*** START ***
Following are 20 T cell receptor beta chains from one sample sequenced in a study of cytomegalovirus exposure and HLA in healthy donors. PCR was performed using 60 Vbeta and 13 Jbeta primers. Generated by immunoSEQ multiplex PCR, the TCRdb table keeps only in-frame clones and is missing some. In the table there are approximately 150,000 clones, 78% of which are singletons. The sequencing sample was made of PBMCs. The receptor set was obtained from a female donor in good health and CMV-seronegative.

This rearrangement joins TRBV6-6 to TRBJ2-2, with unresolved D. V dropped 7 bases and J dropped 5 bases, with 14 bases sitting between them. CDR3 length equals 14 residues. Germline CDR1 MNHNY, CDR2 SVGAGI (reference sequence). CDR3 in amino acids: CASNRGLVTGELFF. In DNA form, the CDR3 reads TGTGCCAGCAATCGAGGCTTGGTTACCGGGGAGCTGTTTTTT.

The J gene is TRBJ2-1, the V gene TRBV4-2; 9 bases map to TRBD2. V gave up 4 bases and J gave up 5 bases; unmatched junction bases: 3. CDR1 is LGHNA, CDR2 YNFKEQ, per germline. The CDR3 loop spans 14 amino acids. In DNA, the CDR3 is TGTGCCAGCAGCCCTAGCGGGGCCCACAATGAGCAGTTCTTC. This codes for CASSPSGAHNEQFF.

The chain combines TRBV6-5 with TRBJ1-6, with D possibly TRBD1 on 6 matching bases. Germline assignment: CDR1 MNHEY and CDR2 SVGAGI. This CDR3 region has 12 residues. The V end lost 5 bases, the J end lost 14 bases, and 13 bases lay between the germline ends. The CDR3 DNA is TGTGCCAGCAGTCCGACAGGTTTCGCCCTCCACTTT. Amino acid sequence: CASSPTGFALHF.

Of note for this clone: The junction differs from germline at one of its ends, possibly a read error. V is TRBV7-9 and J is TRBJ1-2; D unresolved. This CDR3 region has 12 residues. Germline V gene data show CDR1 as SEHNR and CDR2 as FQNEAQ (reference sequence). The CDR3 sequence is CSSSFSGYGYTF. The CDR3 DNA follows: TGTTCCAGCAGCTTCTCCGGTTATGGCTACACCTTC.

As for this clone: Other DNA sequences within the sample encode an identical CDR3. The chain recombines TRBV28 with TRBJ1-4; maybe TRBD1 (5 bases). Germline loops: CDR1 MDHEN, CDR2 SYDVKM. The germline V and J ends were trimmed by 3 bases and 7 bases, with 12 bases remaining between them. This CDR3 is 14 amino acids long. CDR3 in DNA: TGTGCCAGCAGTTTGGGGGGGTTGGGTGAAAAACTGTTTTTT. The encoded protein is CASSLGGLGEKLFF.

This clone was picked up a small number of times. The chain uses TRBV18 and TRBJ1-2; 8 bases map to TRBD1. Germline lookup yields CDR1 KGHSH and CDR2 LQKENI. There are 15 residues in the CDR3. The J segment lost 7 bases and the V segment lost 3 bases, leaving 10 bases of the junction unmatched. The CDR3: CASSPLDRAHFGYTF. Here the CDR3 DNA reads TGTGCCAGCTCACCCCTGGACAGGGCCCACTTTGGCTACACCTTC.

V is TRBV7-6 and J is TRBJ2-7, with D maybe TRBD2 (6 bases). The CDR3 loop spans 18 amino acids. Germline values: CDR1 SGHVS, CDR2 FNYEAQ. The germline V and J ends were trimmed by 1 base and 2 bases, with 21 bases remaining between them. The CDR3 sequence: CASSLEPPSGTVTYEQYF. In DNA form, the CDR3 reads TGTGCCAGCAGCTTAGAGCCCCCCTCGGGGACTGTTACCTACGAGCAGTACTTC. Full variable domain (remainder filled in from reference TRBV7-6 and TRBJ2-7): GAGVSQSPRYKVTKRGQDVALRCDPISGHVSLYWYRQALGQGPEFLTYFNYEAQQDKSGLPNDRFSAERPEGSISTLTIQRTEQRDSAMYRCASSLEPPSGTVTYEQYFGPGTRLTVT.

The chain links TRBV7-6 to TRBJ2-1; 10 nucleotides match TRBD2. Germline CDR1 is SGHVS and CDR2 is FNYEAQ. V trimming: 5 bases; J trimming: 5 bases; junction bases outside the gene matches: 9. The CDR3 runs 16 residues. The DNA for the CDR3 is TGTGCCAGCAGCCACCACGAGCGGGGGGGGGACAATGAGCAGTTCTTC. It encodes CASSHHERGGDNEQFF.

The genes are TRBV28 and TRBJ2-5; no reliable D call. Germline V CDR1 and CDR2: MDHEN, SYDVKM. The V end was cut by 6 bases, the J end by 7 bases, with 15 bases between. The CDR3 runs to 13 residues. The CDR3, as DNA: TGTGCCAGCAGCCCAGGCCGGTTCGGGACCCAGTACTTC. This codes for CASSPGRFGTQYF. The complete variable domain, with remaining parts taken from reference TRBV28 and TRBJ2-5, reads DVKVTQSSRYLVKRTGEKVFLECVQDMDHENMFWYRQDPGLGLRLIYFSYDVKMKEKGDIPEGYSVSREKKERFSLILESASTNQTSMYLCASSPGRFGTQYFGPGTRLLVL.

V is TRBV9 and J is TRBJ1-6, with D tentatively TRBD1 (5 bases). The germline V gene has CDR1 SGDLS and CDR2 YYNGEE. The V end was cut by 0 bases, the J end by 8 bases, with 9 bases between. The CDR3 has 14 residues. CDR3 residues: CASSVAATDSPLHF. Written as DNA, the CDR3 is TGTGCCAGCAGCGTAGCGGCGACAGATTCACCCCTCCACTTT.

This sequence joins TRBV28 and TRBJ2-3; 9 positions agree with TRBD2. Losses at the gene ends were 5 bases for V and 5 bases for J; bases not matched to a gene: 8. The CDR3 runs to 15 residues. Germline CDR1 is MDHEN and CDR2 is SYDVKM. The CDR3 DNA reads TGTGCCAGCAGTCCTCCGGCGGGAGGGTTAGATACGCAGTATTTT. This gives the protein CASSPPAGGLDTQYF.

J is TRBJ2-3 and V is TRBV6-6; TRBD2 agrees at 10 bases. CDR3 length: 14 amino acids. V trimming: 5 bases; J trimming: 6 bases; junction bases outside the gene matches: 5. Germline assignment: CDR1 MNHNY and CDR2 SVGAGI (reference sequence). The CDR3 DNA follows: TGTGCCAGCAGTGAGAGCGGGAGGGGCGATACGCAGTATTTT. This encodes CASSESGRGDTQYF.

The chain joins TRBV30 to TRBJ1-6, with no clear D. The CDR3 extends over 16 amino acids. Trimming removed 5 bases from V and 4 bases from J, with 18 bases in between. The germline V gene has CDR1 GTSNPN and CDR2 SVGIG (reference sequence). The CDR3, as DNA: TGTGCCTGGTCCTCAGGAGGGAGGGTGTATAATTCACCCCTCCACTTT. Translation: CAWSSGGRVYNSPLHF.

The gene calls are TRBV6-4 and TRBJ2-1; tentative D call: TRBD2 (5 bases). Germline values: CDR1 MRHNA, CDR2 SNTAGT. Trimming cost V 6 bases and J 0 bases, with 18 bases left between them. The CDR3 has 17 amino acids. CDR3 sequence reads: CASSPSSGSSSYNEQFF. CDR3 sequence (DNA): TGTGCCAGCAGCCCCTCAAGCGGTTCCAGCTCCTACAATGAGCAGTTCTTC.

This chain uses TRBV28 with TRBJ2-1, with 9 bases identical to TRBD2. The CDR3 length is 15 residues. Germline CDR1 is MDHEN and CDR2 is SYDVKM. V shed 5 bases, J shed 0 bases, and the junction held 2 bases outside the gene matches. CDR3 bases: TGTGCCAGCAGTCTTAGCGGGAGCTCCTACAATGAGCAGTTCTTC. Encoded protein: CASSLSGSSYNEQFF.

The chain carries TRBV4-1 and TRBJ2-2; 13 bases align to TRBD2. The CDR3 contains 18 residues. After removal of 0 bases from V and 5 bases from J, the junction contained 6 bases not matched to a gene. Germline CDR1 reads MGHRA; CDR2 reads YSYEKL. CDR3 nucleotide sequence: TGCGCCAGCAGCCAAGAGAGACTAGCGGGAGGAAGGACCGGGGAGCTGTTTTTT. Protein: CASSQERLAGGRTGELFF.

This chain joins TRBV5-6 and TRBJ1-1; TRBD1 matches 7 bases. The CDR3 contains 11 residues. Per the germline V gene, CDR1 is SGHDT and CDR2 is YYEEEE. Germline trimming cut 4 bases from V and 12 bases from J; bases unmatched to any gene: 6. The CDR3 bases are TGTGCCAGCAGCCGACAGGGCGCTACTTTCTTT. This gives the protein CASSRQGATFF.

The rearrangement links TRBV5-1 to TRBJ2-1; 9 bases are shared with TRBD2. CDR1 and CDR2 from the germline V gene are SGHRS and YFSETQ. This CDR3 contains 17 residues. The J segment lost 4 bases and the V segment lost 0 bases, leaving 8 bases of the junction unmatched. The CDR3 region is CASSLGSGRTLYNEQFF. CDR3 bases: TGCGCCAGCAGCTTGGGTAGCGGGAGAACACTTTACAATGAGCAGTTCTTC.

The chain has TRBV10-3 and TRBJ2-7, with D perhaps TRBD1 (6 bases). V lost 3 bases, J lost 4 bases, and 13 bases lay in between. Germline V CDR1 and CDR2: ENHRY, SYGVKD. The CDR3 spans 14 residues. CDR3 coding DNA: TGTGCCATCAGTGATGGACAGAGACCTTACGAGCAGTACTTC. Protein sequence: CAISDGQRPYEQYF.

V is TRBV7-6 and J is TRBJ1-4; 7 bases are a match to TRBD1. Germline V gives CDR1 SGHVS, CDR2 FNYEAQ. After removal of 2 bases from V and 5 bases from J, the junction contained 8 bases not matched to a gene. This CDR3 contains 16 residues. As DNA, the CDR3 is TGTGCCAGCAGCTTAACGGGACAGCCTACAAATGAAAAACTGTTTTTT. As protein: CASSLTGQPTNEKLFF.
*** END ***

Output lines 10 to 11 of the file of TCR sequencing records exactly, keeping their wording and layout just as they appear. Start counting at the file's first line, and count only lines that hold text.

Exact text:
The genes are TRBV28 and TRBJ2-5; no reliable D call. Germline V CDR1 and CDR2: MDHEN, SYDVKM. The V end was cut by 6 bases, the J end by 7 bases, with 15 bases between. The CDR3 runs to 13 residues. The CDR3, as DNA: TGTGCCAGCAGCCCAGGCCGGTTCGGGACCCAGTACTTC. This codes for CASSPGRFGTQYF. The complete variable domain, with remaining parts taken from reference TRBV28 and TRBJ2-5, reads DVKVTQSSRYLVKRTGEKVFLECVQDMDHENMFWYRQDPGLGLRLIYFSYDVKMKEKGDIPEGYSVSREKKERFSLILESASTNQTSMYLCASSPGRFGTQYFGPGTRLLVL.

V is TRBV9 and J is TRBJ1-6, with D tentatively TRBD1 (5 bases). The germline V gene has CDR1 SGDLS and CDR2 YYNGEE. The V end was cut by 0 bases, the J end by 8 bases, with 9 bases between. The CDR3 has 14 residues. CDR3 residues: CASSVAATDSPLHF. Written as DNA, the CDR3 is TGTGCCAGCAGCGTAGCGGCGACAGATTCACCCCTCCACTTT.